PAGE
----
Bath Dad launches plan for ship-themed community playground

A climbing structure is one item suggested by a resident who wants to add a public playground to Bath, which now only has one in the whole city. Contributed / John Byram

A new ship can be anchored in the City of Ships if a boat-shaped play structure is built in the Library Park.

John Byram, a stay-at-home dad with three children under 5, noticed when moving from Boston to Bath last year that the city had only one community playground. He worked with city ​​officials to see if a playground can be built in the park at 43 Summer St.

“The idea is that it would be a private fundraiser,” Byram said. “I hope local businesses can help out, but we understand that tax-wise it’s been a tough few years. We estimate a timeframe of two to three years for fundraising.

He estimates the project, including long-term maintenance, will likely cost around $500,000.

Although there are playgrounds at local schools, Byram said her young family cannot use these playgrounds during the school year.

To gauge the community’s opinion, Byram polls the people of Bath.

“I felt it was important to know how the community as a whole feels. So far it has been overwhelming support,” he said. “Almost every parent I spoke to in person, as well as a number of comments on the survey, said we needed something more than we have.”

According to data from Byram’s Bath at Play website, 189 out of 194 respondents support the installation of a playground and 173 support the proposed location in Library Park.

It is also open to other potential sites.

“If there is a generous citizen who has an empty piece of land that meets the requirements and is willing to donate that land, that would speed things up,” Byram said.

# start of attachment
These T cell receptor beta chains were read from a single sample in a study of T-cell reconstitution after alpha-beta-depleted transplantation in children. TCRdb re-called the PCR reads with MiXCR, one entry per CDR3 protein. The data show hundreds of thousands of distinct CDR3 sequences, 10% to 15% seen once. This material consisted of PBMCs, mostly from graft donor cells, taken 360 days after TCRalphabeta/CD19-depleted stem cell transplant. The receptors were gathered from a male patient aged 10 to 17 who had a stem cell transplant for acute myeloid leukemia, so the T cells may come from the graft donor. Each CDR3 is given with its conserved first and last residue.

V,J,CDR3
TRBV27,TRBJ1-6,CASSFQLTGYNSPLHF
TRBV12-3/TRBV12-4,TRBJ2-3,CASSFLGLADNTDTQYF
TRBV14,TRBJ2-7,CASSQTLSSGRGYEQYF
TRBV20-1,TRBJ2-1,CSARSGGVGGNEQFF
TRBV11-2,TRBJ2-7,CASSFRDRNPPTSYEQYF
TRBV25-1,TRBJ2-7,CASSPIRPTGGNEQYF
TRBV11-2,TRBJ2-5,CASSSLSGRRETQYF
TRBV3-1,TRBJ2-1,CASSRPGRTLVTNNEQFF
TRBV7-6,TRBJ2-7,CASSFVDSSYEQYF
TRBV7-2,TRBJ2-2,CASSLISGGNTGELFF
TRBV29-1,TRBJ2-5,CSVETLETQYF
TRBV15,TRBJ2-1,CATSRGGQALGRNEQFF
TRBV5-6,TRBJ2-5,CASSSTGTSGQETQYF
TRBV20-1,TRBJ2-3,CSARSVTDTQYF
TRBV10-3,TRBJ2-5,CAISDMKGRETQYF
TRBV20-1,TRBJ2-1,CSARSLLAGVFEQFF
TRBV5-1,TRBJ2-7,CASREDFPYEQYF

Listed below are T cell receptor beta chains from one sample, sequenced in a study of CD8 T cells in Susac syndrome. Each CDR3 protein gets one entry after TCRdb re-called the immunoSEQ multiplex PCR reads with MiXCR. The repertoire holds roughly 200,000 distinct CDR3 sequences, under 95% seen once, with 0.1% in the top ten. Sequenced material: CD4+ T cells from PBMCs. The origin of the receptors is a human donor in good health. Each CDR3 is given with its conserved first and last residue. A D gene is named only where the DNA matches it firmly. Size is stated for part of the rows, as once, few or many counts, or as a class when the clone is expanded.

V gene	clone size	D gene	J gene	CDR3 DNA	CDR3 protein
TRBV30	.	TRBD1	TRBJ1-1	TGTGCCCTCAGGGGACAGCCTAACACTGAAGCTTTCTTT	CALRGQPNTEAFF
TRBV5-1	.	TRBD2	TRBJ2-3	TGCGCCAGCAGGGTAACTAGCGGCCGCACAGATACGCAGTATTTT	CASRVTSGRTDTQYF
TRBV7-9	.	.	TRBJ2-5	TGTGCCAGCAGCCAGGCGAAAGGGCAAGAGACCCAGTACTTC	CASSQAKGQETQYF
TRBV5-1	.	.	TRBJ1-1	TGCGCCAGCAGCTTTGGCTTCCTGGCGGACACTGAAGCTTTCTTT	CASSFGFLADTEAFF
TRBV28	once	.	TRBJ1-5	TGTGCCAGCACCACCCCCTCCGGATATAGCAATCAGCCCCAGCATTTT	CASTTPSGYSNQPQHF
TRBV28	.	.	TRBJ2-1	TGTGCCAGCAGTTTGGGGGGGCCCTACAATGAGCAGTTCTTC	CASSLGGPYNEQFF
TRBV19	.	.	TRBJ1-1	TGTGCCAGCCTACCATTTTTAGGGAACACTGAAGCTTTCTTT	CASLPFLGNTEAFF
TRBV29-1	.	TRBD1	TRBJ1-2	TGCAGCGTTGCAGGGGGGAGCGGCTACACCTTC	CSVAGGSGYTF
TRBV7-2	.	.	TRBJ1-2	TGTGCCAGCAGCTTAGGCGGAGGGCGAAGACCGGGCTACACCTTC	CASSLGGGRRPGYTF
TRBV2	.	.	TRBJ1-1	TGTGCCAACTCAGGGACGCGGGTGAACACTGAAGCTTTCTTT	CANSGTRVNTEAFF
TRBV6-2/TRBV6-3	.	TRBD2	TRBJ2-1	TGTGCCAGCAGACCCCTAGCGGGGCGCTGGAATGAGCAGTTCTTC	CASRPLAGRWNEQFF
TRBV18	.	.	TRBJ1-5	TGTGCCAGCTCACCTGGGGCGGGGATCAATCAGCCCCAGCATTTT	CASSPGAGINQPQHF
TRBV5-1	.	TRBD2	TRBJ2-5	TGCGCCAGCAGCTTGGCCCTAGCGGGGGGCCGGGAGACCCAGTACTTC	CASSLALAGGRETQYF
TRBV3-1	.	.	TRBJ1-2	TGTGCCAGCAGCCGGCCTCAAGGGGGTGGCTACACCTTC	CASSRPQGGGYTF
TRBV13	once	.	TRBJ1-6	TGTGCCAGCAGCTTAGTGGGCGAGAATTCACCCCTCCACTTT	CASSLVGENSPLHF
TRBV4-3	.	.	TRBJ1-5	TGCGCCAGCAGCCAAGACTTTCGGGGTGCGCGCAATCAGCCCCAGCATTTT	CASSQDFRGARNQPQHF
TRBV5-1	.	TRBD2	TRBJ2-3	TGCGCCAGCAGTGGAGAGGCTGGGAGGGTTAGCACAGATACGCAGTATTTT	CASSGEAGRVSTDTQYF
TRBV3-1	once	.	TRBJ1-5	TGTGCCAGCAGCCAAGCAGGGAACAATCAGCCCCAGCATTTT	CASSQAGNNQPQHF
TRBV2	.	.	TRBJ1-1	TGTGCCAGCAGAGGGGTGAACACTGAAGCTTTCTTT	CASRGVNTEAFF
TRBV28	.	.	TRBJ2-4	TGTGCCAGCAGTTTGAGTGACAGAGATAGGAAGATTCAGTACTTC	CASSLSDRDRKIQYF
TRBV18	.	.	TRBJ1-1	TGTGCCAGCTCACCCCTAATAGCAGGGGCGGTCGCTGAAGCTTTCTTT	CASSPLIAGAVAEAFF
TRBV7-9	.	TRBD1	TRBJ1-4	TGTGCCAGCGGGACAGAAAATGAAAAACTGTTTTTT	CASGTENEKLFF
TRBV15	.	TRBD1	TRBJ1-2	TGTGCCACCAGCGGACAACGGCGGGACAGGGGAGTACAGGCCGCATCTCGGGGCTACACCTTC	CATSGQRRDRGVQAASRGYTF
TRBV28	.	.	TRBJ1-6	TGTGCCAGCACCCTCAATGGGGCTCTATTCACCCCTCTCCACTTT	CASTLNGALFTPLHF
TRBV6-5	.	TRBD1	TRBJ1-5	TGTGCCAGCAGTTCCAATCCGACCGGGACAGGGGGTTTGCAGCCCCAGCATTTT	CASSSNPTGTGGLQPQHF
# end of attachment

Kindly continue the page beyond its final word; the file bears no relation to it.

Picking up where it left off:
Bath’s only public playground is not shaded and after around 10 a.m. “it gets really hot,” Byram said. “The other element is that it’s not within reasonable walking distance of the city center.”

John Byram offers residents several options for a new playground so residents can select which ones they want to include. Contributed / John Byram

Byram said he chose a ship structure for the playground because “the city of ships needs a nautical-themed playground.”

Because he wanted the play structures to be made from durable materials, the decision was made to go with wood.

“We want to keep things durable and natural, not the traditional, brightly colored metal and plastic,” he said.

Byram’s initial proposal included a larger ship structure, a smaller boat, and a swing, but with the understanding that it all depends on location.

“If we need a smaller space, we may have to limit what can go down to structures,” he said.

Byram began the process of incorporating his new organization, Bath at Play, as a nonprofit to move forward in obtaining federal tax-exempt status as a charitable organization.

“Going forward, I hope our experiences here in Bath will enable Bath at Play to be a platform for other Maine communities that need additional or renewed community play spaces,” a- he declared.

Library Park is owned by the city, and Byram met with the community development committee to gain their support before presenting the proposal to city council.

“There are so many great ideas for how to make Bath a more playful city and the committee is just beginning the process of thinking about the possibilities,” said Emily Ruger, director of the community and economic development committee. “We want our city to be an attractive place for families with young children, so this is an important conversation.”

Playgrounds are important, he said.

“Playgrounds in any community are cornerstones for children and families. They serve as meeting places for families and neighbors and help foster friendships that can last a lifetime,” Byram said, and “a well-designed play area helps children’s creativity and cognitive development.”

For more information, visit bathatplay.org.

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